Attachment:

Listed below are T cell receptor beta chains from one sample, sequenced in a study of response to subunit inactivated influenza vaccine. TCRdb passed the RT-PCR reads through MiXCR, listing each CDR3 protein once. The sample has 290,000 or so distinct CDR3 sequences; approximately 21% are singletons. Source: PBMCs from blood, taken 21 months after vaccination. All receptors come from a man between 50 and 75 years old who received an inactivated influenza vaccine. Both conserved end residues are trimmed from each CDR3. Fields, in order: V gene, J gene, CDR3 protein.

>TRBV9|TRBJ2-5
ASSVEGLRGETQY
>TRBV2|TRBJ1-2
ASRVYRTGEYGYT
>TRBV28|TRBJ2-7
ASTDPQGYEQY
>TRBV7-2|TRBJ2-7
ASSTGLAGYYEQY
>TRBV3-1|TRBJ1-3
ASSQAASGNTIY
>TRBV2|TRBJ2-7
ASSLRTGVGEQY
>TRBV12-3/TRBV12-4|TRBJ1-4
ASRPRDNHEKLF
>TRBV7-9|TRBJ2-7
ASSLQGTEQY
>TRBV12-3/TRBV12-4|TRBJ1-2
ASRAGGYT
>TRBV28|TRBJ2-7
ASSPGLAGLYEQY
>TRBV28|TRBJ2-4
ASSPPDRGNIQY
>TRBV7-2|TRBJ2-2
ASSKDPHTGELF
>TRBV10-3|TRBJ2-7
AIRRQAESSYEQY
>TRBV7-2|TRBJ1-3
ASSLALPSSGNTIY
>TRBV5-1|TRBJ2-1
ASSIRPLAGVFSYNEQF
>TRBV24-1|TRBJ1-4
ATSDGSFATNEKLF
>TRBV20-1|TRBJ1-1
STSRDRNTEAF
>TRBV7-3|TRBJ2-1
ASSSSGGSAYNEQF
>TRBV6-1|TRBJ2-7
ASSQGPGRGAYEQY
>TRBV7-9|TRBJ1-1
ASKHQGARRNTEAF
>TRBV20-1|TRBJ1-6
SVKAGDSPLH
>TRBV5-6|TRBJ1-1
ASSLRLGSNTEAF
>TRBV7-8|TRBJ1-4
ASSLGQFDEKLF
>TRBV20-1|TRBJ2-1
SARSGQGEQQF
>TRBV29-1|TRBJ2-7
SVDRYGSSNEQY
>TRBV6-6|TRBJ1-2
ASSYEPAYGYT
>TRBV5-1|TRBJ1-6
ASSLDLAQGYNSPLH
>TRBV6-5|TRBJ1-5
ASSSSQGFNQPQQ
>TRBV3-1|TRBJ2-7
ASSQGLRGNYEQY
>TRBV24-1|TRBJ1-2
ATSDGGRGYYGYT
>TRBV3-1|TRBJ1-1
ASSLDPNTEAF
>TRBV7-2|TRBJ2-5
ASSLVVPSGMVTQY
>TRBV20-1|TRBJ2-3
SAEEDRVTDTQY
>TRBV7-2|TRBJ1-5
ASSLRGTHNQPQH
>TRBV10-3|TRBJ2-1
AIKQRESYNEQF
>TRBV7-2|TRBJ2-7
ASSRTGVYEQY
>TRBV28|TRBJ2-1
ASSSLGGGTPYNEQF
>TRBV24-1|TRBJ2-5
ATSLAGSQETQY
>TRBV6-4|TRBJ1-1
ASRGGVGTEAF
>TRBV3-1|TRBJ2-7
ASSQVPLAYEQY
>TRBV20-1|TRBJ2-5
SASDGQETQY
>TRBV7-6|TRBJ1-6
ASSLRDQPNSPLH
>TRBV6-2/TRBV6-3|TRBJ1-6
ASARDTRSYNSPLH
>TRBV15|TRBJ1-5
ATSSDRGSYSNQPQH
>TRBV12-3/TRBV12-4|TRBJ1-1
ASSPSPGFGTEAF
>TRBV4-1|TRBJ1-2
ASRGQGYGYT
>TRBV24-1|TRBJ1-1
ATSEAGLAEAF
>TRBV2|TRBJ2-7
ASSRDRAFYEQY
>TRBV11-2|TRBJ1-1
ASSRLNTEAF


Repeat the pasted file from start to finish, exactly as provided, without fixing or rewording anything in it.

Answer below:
Listed below are T cell receptor beta chains from one sample, sequenced in a study of response to subunit inactivated influenza vaccine. TCRdb passed the RT-PCR reads through MiXCR, listing each CDR3 protein once. The sample has 290,000 or so distinct CDR3 sequences; approximately 21% are singletons. Source: PBMCs from blood, taken 21 months after vaccination. All receptors come from a man between 50 and 75 years old who received an inactivated influenza vaccine. Both conserved end residues are trimmed from each CDR3. Fields, in order: V gene, J gene, CDR3 protein.

>TRBV9|TRBJ2-5
ASSVEGLRGETQY
>TRBV2|TRBJ1-2
ASRVYRTGEYGYT
>TRBV28|TRBJ2-7
ASTDPQGYEQY
>TRBV7-2|TRBJ2-7
ASSTGLAGYYEQY
>TRBV3-1|TRBJ1-3
ASSQAASGNTIY
>TRBV2|TRBJ2-7
ASSLRTGVGEQY
>TRBV12-3/TRBV12-4|TRBJ1-4
ASRPRDNHEKLF
>TRBV7-9|TRBJ2-7
ASSLQGTEQY
>TRBV12-3/TRBV12-4|TRBJ1-2
ASRAGGYT
>TRBV28|TRBJ2-7
ASSPGLAGLYEQY
>TRBV28|TRBJ2-4
ASSPPDRGNIQY
>TRBV7-2|TRBJ2-2
ASSKDPHTGELF
>TRBV10-3|TRBJ2-7
AIRRQAESSYEQY
>TRBV7-2|TRBJ1-3
ASSLALPSSGNTIY
>TRBV5-1|TRBJ2-1
ASSIRPLAGVFSYNEQF
>TRBV24-1|TRBJ1-4
ATSDGSFATNEKLF
>TRBV20-1|TRBJ1-1
STSRDRNTEAF
>TRBV7-3|TRBJ2-1
ASSSSGGSAYNEQF
>TRBV6-1|TRBJ2-7
ASSQGPGRGAYEQY
>TRBV7-9|TRBJ1-1
ASKHQGARRNTEAF
>TRBV20-1|TRBJ1-6
SVKAGDSPLH
>TRBV5-6|TRBJ1-1
ASSLRLGSNTEAF
>TRBV7-8|TRBJ1-4
ASSLGQFDEKLF
>TRBV20-1|TRBJ2-1
SARSGQGEQQF
>TRBV29-1|TRBJ2-7
SVDRYGSSNEQY
>TRBV6-6|TRBJ1-2
ASSYEPAYGYT
>TRBV5-1|TRBJ1-6
ASSLDLAQGYNSPLH
>TRBV6-5|TRBJ1-5
ASSSSQGFNQPQQ
>TRBV3-1|TRBJ2-7
ASSQGLRGNYEQY
>TRBV24-1|TRBJ1-2
ATSDGGRGYYGYT
>TRBV3-1|TRBJ1-1
ASSLDPNTEAF
>TRBV7-2|TRBJ2-5
ASSLVVPSGMVTQY
>TRBV20-1|TRBJ2-3
SAEEDRVTDTQY
>TRBV7-2|TRBJ1-5
ASSLRGTHNQPQH
>TRBV10-3|TRBJ2-1
AIKQRESYNEQF
>TRBV7-2|TRBJ2-7
ASSRTGVYEQY
>TRBV28|TRBJ2-1
ASSSLGGGTPYNEQF
>TRBV24-1|TRBJ2-5
ATSLAGSQETQY
>TRBV6-4|TRBJ1-1
ASRGGVGTEAF
>TRBV3-1|TRBJ2-7
ASSQVPLAYEQY
>TRBV20-1|TRBJ2-5
SASDGQETQY
>TRBV7-6|TRBJ1-6
ASSLRDQPNSPLH
>TRBV6-2/TRBV6-3|TRBJ1-6
ASARDTRSYNSPLH
>TRBV15|TRBJ1-5
ATSSDRGSYSNQPQH
>TRBV12-3/TRBV12-4|TRBJ1-1
ASSPSPGFGTEAF
>TRBV4-1|TRBJ1-2
ASRGQGYGYT
>TRBV24-1|TRBJ1-1
ATSEAGLAEAF
>TRBV2|TRBJ2-7
ASSRDRAFYEQY
>TRBV11-2|TRBJ1-1
ASSRLNTEAF